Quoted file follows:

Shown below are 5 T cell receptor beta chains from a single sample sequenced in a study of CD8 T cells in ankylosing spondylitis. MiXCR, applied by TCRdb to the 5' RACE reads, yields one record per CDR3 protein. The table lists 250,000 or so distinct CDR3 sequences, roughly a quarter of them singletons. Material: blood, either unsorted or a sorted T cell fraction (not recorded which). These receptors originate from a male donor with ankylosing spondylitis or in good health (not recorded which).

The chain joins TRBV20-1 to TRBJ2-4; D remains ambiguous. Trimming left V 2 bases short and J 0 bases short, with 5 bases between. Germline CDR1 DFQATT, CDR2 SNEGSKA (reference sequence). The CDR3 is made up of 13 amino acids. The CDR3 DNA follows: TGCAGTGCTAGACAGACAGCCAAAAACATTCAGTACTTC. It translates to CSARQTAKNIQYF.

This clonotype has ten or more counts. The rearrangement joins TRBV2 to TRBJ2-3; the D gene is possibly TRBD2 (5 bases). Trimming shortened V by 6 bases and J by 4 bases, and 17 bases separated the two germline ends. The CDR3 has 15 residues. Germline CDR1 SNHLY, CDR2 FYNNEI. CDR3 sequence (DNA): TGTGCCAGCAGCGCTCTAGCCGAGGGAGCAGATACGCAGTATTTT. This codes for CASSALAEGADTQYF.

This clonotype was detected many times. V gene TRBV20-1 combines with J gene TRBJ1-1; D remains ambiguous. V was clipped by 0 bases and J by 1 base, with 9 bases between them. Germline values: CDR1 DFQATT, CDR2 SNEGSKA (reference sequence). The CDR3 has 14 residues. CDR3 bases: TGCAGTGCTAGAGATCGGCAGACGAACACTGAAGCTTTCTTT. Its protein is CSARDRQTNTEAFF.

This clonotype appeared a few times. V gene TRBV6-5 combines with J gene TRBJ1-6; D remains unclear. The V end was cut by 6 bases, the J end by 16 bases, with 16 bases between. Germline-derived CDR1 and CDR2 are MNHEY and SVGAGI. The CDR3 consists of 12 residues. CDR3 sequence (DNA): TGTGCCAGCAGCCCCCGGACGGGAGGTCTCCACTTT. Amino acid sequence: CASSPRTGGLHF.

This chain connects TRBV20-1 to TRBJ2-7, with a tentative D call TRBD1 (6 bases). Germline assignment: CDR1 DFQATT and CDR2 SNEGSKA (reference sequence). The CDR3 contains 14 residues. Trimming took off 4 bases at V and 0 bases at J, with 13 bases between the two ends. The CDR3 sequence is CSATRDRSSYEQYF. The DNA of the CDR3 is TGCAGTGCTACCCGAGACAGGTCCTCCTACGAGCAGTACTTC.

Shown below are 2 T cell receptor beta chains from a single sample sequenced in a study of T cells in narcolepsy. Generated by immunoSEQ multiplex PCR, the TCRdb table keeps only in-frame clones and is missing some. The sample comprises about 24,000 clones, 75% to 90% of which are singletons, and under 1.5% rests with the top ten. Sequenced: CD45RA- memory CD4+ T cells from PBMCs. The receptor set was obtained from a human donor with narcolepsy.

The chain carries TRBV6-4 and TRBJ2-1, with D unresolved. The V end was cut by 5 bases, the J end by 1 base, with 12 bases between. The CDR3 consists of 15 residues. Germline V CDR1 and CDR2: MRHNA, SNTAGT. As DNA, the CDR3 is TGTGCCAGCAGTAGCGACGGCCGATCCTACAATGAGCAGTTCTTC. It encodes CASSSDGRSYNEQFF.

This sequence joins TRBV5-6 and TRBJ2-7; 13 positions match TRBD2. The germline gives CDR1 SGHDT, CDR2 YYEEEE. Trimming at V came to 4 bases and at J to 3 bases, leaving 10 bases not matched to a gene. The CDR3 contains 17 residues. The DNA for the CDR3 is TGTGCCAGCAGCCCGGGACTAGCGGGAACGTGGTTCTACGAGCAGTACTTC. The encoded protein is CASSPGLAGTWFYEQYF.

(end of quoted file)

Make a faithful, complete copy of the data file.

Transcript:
Shown below are 5 T cell receptor beta chains from a single sample sequenced in a study of CD8 T cells in ankylosing spondylitis. MiXCR, applied by TCRdb to the 5' RACE reads, yields one record per CDR3 protein. The table lists 250,000 or so distinct CDR3 sequences, roughly a quarter of them singletons. Material: blood, either unsorted or a sorted T cell fraction (not recorded which). These receptors originate from a male donor with ankylosing spondylitis or in good health (not recorded which).

The chain joins TRBV20-1 to TRBJ2-4; D remains ambiguous. Trimming left V 2 bases short and J 0 bases short, with 5 bases between. Germline CDR1 DFQATT, CDR2 SNEGSKA (reference sequence). The CDR3 is made up of 13 amino acids. The CDR3 DNA follows: TGCAGTGCTAGACAGACAGCCAAAAACATTCAGTACTTC. It translates to CSARQTAKNIQYF.

This clonotype has ten or more counts. The rearrangement joins TRBV2 to TRBJ2-3; the D gene is possibly TRBD2 (5 bases). Trimming shortened V by 6 bases and J by 4 bases, and 17 bases separated the two germline ends. The CDR3 has 15 residues. Germline CDR1 SNHLY, CDR2 FYNNEI. CDR3 sequence (DNA): TGTGCCAGCAGCGCTCTAGCCGAGGGAGCAGATACGCAGTATTTT. This codes for CASSALAEGADTQYF.

This clonotype was detected many times. V gene TRBV20-1 combines with J gene TRBJ1-1; D remains ambiguous. V was clipped by 0 bases and J by 1 base, with 9 bases between them. Germline values: CDR1 DFQATT, CDR2 SNEGSKA (reference sequence). The CDR3 has 14 residues. CDR3 bases: TGCAGTGCTAGAGATCGGCAGACGAACACTGAAGCTTTCTTT. Its protein is CSARDRQTNTEAFF.

This clonotype appeared a few times. V gene TRBV6-5 combines with J gene TRBJ1-6; D remains unclear. The V end was cut by 6 bases, the J end by 16 bases, with 16 bases between. Germline-derived CDR1 and CDR2 are MNHEY and SVGAGI. The CDR3 consists of 12 residues. CDR3 sequence (DNA): TGTGCCAGCAGCCCCCGGACGGGAGGTCTCCACTTT. Amino acid sequence: CASSPRTGGLHF.

This chain connects TRBV20-1 to TRBJ2-7, with a tentative D call TRBD1 (6 bases). Germline assignment: CDR1 DFQATT and CDR2 SNEGSKA (reference sequence). The CDR3 contains 14 residues. Trimming took off 4 bases at V and 0 bases at J, with 13 bases between the two ends. The CDR3 sequence is CSATRDRSSYEQYF. The DNA of the CDR3 is TGCAGTGCTACCCGAGACAGGTCCTCCTACGAGCAGTACTTC.

Shown below are 2 T cell receptor beta chains from a single sample sequenced in a study of T cells in narcolepsy. Generated by immunoSEQ multiplex PCR, the TCRdb table keeps only in-frame clones and is missing some. The sample comprises about 24,000 clones, 75% to 90% of which are singletons, and under 1.5% rests with the top ten. Sequenced: CD45RA- memory CD4+ T cells from PBMCs. The receptor set was obtained from a human donor with narcolepsy.

The chain carries TRBV6-4 and TRBJ2-1, with D unresolved. The V end was cut by 5 bases, the J end by 1 base, with 12 bases between. The CDR3 consists of 15 residues. Germline V CDR1 and CDR2: MRHNA, SNTAGT. As DNA, the CDR3 is TGTGCCAGCAGTAGCGACGGCCGATCCTACAATGAGCAGTTCTTC. It encodes CASSSDGRSYNEQFF.

This sequence joins TRBV5-6 and TRBJ2-7; 13 positions match TRBD2. The germline gives CDR1 SGHDT, CDR2 YYEEEE. Trimming at V came to 4 bases and at J to 3 bases, leaving 10 bases not matched to a gene. The CDR3 contains 17 residues. The DNA for the CDR3 is TGTGCCAGCAGCCCGGGACTAGCGGGAACGTGGTTCTACGAGCAGTACTTC. The encoded protein is CASSPGLAGTWFYEQYF.